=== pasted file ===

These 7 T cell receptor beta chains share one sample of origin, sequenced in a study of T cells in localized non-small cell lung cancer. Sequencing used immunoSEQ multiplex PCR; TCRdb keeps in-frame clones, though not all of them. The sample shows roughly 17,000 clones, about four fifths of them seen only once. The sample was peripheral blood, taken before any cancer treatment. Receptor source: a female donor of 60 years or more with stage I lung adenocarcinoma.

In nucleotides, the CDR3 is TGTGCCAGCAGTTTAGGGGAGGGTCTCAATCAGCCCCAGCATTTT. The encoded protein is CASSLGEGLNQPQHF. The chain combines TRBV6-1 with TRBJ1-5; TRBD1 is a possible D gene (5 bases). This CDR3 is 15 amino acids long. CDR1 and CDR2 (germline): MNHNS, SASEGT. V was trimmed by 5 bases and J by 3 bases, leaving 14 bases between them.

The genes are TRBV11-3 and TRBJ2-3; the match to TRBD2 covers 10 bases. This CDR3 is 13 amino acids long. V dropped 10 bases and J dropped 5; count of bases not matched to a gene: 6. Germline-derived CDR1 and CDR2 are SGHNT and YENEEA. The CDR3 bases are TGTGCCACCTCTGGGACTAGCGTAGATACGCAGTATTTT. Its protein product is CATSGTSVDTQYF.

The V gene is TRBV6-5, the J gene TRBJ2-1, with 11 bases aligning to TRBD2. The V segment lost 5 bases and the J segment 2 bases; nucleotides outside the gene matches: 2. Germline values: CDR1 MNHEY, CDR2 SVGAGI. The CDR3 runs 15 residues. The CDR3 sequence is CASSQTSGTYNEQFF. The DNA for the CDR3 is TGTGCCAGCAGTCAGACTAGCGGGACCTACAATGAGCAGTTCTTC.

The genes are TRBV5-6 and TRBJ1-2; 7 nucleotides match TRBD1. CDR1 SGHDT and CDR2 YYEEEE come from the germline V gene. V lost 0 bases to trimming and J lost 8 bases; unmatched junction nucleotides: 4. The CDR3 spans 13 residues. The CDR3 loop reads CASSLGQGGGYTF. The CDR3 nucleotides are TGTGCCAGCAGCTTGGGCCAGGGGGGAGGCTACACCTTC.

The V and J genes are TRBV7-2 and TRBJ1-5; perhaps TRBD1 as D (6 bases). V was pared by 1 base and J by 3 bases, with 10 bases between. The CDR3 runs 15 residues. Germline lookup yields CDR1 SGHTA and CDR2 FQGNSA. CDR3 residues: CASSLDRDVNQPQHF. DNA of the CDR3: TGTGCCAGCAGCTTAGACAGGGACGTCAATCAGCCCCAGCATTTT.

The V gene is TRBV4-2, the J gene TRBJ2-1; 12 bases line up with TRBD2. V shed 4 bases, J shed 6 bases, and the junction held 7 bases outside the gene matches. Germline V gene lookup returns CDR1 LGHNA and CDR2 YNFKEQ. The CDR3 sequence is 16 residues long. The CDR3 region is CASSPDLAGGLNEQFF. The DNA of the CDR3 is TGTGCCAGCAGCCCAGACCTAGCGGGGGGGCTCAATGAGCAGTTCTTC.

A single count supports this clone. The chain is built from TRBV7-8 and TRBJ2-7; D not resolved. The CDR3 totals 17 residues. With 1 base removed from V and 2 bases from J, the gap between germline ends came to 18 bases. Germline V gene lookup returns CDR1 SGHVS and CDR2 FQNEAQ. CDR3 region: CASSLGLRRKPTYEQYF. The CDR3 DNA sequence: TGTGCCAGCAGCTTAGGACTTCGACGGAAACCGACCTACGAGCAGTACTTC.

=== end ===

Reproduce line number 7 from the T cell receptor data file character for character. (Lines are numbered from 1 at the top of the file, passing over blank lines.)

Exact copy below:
The V gene is TRBV4-2, the J gene TRBJ2-1; 12 bases line up with TRBD2. V shed 4 bases, J shed 6 bases, and the junction held 7 bases outside the gene matches. Germline V gene lookup returns CDR1 LGHNA and CDR2 YNFKEQ. The CDR3 sequence is 16 residues long. The CDR3 region is CASSPDLAGGLNEQFF. The DNA of the CDR3 is TGTGCCAGCAGCCCAGACCTAGCGGGGGGGCTCAATGAGCAGTTCTTC.